Academic journal article Journal of Psychology and Theology

Nurturing Spiritual Growth

Academic journal article Journal of Psychology and Theology

Nurturing Spiritual Growth

Article excerpt

This article is a response to the preceding articles. It begins by reflecting on the recent rise of interest in spirituality in society and the mental health professions and then examines the diversity of ways of understanding and practicing spiritual direction. It also discusses the opportunities for an enhanced understanding of spiritual transformation that this diversity provides, and investigates the overlapping and permeable nature of the boundaries between spiritual direction and other relationships of soul care. It concludes with some observations about the future.

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The recent spate of books on spiritual direction, and the more general rise of interest in spirituality that forms the context for this, has come as a surprise to many of us. In large sectors of the church few would have ever even heard of the concepts of spiritual formation or direction until recently. And yet the seminaries and colleges of many of those traditions are now busy refashioning departments of Christian education into programs in spiritual formation, while clergy and laity alike seek opportunities to learn about spiritual direction.

The parallel development of interest in spirituality among mental health professionals has also been remarkable. For a century counselors and psychotherapists have held their privileged positions in soul care with remarkable lack of awareness of the spiritual guidance tradition out of which their roles developed. Even Christian therapists have, by and large, practiced their calling with little attention to spirituality. Theories of the Divine (theology) have seemed of more interest than experience of the Divine (spirituality) as Christian mental health professionals focused on the integration of psychology and theology. How easily we seemed to have missed the fact that the integration that is most essential is the integration that occurs within the individual--an integration that optimally occurs when it is grounded in an ever deepening experience of the Divine.

I think it is still too early to determine the significance of this recent rise of interest in spirituality. I'd like to believe that it represents a fresh breath of the Spirit of God, a revival of hunger for deep personal engagement and transforming surrender to the Divine. But it is also clear that these developments contain faddish elements. How easily the church--some sectors of it being notably more vulnerable than others--becomes caught up with current fashion. And how clearly the history of counseling and psychotherapy betrays the same formative influence of the fads of practice.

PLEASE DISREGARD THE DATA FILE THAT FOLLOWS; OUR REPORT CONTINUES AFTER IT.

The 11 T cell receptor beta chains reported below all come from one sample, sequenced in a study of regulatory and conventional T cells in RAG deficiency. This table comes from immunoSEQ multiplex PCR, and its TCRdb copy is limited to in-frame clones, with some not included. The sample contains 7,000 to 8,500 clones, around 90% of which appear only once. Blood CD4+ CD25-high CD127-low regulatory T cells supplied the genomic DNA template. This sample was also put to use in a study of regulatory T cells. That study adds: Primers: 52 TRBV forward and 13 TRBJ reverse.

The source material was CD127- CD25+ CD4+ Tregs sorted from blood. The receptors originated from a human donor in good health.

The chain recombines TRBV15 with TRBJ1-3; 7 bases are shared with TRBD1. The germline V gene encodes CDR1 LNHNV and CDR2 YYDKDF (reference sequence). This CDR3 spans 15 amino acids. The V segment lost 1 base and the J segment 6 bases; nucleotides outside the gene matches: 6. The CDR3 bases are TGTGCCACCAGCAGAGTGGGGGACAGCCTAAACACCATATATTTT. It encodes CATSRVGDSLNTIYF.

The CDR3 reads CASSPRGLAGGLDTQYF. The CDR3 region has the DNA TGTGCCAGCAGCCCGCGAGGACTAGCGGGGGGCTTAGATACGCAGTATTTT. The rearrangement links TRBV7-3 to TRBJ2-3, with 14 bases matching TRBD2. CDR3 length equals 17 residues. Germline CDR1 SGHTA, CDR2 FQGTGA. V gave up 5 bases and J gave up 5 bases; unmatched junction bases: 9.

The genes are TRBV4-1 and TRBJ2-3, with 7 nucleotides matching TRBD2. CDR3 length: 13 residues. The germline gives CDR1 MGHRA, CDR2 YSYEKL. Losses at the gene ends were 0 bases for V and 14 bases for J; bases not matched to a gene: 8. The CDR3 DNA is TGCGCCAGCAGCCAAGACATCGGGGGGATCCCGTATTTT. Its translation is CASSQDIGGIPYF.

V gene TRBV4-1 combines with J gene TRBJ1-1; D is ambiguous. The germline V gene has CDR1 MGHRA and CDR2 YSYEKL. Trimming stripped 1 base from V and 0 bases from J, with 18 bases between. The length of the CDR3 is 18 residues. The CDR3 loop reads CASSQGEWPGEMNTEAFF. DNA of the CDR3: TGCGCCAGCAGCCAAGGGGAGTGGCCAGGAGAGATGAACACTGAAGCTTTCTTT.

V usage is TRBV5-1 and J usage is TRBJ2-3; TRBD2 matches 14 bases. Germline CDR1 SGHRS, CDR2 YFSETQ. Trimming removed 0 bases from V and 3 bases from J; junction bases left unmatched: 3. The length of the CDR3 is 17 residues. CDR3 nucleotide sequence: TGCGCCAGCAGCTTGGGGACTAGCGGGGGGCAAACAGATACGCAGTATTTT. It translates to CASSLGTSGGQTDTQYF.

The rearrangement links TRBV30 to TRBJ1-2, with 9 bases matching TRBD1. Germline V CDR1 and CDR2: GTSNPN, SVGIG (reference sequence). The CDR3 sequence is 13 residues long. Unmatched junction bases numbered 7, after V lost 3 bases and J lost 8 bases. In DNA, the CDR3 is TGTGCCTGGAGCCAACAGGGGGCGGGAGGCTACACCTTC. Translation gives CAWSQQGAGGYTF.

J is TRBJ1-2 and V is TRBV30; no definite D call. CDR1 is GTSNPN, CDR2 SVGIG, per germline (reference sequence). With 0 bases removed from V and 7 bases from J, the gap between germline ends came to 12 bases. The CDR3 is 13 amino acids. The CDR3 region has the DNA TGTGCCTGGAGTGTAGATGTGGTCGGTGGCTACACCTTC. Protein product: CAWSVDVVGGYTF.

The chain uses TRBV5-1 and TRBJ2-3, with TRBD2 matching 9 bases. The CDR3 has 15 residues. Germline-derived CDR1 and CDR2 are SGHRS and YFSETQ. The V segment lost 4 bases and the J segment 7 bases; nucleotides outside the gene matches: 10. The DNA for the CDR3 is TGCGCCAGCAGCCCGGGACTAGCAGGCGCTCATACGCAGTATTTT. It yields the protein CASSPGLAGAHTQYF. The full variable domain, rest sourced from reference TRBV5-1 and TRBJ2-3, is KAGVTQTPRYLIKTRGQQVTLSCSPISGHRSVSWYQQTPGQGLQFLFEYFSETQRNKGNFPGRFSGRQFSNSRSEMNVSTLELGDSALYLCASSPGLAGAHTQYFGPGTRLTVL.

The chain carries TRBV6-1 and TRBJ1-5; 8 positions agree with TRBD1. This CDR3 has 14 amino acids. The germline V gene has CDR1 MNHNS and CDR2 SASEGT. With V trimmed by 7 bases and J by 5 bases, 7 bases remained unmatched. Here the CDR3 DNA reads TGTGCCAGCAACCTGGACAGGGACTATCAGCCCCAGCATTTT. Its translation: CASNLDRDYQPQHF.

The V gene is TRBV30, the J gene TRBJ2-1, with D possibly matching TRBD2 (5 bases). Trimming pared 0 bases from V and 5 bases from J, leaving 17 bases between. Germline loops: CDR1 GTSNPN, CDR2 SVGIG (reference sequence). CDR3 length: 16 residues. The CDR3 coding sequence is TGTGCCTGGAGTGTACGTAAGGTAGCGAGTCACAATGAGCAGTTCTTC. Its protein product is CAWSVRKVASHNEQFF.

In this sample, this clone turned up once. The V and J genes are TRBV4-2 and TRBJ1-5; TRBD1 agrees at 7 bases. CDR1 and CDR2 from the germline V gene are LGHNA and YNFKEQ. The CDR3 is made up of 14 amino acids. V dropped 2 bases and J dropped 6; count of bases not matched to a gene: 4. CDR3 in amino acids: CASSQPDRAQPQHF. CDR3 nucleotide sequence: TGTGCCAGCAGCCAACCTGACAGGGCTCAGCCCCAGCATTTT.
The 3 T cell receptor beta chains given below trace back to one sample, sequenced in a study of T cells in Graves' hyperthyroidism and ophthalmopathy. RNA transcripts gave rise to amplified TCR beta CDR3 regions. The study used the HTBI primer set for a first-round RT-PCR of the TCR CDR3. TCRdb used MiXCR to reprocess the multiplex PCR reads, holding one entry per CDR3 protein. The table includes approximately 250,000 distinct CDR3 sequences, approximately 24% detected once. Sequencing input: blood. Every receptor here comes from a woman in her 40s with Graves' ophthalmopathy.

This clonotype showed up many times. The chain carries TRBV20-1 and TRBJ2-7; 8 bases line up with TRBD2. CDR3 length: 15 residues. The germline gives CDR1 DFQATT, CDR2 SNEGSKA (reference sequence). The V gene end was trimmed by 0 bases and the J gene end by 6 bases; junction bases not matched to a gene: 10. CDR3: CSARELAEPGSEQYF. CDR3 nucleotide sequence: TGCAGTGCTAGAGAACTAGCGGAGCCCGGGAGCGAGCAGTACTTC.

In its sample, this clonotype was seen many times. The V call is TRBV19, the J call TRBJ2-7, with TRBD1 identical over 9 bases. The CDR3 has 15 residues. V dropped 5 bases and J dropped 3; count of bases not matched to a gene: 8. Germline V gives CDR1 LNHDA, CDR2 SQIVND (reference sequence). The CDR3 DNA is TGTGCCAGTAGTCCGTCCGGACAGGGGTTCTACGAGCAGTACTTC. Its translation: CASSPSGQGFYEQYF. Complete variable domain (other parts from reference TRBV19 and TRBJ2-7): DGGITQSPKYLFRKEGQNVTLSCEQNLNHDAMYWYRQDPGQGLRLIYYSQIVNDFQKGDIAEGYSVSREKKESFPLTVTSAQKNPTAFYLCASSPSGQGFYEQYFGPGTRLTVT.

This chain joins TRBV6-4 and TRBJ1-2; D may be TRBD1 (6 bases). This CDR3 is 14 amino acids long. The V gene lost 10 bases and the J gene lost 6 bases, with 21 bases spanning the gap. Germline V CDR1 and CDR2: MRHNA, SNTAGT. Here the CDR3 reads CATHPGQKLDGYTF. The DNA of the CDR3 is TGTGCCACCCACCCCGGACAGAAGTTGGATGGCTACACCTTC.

This makes it essential that those of us who seek to nurture spiritual growth in others ground our practice in an understanding of our extraordinarily rich tradition of Christian spiritual formation and direction. The articles in this special issue provide wonderful help in doing so. Editing them-and now rereading them in their completed form-leaves me with three overall impressions: (a) the diversity of understandings of the best ways to nurture spiritual growth, (b) the opportunity that current interest in spiritual direction provides for reflection on the process of spiritual transformation, and (c) the overlapping and permeable nature of the boundaries between spiritual direction and psychotherapy. I will organize my response around these three thoughts.

A ROSE BY ANY OTHER NAME

Quite clearly the language of "spiritual direction" fits better within some Christian traditions than others. But, as Shakespeare reminds us, "What's in a name? That which we call a rose, by any other name would smell as sweet" (1968, p. 912). So too it is with spiritual direction. Regardless of what it is called, the nurture of spiritual growth is central to all Christian traditions and its importance is in no way tied to one particular set of nomenclature.

Whether the activity is called discipling, mentoring, or offering spiritual counsel; whether the one offering the service is considered an authority figure, a peer, or family member; and whether the process is structured or informal, mutual or one-directional, no Christian tradition relies wholly on the individual soul connecting with God in a manner that is unsupported by others. …

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